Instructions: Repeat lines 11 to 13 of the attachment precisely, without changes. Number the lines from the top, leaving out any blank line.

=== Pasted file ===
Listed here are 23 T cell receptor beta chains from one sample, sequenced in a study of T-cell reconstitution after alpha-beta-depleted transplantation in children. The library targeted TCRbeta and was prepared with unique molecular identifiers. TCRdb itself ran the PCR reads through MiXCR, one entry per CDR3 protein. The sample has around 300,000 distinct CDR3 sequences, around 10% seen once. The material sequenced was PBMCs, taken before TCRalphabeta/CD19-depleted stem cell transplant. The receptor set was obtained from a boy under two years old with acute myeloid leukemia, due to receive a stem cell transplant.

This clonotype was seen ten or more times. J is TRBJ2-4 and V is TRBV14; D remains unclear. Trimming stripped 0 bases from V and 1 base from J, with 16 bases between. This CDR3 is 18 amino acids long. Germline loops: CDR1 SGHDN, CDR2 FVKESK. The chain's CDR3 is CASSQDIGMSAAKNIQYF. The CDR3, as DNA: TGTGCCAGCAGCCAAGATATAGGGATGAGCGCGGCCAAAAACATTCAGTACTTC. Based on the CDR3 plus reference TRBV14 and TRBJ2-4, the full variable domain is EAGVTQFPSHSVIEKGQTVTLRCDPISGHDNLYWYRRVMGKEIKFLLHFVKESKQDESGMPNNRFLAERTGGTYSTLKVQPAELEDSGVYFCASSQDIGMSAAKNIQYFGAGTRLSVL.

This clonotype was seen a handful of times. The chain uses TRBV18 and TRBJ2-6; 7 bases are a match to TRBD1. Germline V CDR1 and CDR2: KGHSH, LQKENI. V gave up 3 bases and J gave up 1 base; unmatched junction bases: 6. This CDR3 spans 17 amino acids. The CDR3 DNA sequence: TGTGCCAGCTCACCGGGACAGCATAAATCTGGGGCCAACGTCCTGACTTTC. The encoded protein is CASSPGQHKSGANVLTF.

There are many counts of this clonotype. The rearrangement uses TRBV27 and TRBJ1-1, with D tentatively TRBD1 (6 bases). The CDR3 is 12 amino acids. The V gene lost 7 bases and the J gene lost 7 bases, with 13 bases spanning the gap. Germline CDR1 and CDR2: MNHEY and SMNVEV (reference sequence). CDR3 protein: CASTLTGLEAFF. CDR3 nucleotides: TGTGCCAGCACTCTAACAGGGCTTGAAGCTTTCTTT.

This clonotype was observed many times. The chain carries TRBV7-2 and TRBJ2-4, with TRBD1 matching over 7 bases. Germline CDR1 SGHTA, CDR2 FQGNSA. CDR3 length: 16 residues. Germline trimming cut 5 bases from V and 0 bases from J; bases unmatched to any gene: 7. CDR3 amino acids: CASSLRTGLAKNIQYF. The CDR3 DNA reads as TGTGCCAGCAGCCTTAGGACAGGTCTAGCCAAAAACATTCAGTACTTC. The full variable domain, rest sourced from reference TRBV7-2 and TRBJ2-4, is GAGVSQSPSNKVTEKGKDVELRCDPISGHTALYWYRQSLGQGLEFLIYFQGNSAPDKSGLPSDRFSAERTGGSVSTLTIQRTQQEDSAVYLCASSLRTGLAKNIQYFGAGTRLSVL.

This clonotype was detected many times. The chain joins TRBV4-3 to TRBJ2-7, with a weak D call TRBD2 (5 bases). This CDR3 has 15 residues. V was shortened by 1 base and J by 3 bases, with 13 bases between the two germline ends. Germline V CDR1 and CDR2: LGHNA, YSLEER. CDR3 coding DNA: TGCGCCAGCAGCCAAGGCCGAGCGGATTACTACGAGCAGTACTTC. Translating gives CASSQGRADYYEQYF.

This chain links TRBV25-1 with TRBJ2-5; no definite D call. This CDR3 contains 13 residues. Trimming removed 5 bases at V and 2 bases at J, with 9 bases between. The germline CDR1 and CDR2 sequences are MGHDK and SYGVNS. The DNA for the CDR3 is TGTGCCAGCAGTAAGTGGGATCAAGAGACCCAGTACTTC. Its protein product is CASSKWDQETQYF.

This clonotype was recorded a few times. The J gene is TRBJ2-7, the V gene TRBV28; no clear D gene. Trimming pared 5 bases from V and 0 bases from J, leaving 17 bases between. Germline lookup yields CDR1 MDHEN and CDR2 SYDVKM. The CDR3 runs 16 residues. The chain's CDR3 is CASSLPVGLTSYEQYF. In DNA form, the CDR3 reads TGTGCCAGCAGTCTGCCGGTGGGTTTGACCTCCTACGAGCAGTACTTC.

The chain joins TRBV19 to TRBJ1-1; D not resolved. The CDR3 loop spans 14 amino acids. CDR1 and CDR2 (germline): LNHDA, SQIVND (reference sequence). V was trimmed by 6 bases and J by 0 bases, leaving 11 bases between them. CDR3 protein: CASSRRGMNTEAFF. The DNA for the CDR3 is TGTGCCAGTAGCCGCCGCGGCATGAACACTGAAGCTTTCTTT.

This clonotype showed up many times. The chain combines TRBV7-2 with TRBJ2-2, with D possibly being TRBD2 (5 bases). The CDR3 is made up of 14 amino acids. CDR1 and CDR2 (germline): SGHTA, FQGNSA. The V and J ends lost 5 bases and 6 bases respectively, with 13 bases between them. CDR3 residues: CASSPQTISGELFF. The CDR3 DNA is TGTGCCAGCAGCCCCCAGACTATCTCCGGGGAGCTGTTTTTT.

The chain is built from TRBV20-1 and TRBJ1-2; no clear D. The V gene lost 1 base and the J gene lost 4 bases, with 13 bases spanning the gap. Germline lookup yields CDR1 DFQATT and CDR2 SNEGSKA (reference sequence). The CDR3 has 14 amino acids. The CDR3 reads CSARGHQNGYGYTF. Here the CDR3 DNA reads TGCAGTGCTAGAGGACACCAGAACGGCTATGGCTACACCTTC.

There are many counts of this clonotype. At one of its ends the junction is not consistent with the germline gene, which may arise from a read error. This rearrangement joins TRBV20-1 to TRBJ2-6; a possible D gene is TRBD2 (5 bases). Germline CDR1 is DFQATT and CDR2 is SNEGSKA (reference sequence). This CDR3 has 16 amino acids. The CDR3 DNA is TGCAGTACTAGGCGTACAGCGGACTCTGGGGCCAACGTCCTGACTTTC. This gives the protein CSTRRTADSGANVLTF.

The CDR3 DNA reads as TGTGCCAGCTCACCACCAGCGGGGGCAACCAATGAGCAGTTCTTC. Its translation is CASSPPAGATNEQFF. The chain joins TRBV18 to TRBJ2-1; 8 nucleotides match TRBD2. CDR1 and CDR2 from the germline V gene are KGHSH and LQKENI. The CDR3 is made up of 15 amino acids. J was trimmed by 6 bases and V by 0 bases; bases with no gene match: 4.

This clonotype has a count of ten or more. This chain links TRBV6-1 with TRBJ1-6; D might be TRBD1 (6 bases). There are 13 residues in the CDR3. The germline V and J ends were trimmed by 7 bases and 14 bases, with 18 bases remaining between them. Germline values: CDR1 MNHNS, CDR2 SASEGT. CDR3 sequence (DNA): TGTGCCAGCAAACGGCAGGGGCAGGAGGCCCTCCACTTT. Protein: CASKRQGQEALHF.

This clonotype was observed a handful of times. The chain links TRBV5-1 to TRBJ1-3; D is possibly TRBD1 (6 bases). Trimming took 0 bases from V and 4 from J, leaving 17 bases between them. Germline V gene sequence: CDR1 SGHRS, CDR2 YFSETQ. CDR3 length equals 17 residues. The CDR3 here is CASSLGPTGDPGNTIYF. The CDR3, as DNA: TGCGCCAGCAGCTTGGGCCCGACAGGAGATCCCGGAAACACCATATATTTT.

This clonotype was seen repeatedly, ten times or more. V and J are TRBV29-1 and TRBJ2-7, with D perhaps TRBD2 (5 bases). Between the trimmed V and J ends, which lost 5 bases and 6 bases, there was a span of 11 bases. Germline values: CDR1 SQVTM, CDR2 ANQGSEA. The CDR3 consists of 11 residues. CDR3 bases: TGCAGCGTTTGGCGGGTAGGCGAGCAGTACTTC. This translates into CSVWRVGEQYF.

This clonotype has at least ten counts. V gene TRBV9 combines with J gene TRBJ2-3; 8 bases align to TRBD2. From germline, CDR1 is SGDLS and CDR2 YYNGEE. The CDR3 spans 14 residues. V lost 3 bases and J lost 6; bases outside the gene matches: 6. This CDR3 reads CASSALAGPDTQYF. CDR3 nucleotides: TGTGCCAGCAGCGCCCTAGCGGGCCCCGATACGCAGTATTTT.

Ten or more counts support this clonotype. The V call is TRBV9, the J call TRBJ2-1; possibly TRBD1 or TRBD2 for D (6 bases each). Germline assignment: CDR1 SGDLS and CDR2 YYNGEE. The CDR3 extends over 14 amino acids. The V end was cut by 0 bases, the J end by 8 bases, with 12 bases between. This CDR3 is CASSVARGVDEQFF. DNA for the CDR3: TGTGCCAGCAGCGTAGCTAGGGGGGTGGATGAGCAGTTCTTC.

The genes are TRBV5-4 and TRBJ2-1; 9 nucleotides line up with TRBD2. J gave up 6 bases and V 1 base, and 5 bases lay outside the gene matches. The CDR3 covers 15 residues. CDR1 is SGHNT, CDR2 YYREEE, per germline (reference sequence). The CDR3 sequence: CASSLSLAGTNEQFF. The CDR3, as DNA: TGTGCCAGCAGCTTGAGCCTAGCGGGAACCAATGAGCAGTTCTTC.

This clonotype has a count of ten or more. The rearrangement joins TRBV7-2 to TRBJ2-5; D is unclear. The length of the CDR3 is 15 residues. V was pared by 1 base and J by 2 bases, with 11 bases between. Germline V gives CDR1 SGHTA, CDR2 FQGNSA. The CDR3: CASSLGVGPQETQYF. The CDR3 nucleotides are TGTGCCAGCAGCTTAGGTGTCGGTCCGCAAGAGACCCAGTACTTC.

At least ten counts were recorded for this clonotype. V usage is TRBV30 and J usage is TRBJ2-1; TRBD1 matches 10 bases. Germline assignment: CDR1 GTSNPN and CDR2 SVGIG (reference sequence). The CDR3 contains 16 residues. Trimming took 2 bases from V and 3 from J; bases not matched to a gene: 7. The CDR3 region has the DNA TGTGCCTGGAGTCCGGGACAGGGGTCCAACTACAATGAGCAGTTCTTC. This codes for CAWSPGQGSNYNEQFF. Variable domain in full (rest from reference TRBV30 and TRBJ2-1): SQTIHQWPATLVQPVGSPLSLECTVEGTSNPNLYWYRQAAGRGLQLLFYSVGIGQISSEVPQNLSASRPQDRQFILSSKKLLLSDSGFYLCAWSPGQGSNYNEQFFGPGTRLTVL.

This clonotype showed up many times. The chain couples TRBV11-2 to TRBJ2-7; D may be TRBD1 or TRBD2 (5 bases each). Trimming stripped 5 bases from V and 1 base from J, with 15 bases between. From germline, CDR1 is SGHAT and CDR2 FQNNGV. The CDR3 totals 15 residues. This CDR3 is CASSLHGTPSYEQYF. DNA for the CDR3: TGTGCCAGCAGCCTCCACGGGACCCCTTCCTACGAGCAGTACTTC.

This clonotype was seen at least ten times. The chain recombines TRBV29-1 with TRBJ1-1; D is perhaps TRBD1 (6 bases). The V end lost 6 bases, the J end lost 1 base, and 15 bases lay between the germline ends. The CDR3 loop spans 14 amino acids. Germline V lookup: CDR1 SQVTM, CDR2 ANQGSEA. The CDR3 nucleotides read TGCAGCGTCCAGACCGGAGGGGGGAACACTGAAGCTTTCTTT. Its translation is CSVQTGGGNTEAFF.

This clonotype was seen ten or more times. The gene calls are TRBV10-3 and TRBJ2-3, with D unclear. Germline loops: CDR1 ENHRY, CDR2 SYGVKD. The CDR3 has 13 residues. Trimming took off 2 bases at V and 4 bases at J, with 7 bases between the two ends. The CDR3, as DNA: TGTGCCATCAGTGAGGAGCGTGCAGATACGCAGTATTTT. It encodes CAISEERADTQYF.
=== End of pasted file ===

The chain is built from TRBV20-1 and TRBJ1-2; no clear D. The V gene lost 1 base and the J gene lost 4 bases, with 13 bases spanning the gap. Germline lookup yields CDR1 DFQATT and CDR2 SNEGSKA (reference sequence). The CDR3 has 14 amino acids. The CDR3 reads CSARGHQNGYGYTF. Here the CDR3 DNA reads TGCAGTGCTAGAGGACACCAGAACGGCTATGGCTACACCTTC.

There are many counts of this clonotype. At one of its ends the junction is not consistent with the germline gene, which may arise from a read error. This rearrangement joins TRBV20-1 to TRBJ2-6; a possible D gene is TRBD2 (5 bases). Germline CDR1 is DFQATT and CDR2 is SNEGSKA (reference sequence). This CDR3 has 16 amino acids. The CDR3 DNA is TGCAGTACTAGGCGTACAGCGGACTCTGGGGCCAACGTCCTGACTTTC. This gives the protein CSTRRTADSGANVLTF.

The CDR3 DNA reads as TGTGCCAGCTCACCACCAGCGGGGGCAACCAATGAGCAGTTCTTC. Its translation is CASSPPAGATNEQFF. The chain joins TRBV18 to TRBJ2-1; 8 nucleotides match TRBD2. CDR1 and CDR2 from the germline V gene are KGHSH and LQKENI. The CDR3 is made up of 15 amino acids. J was trimmed by 6 bases and V by 0 bases; bases with no gene match: 4.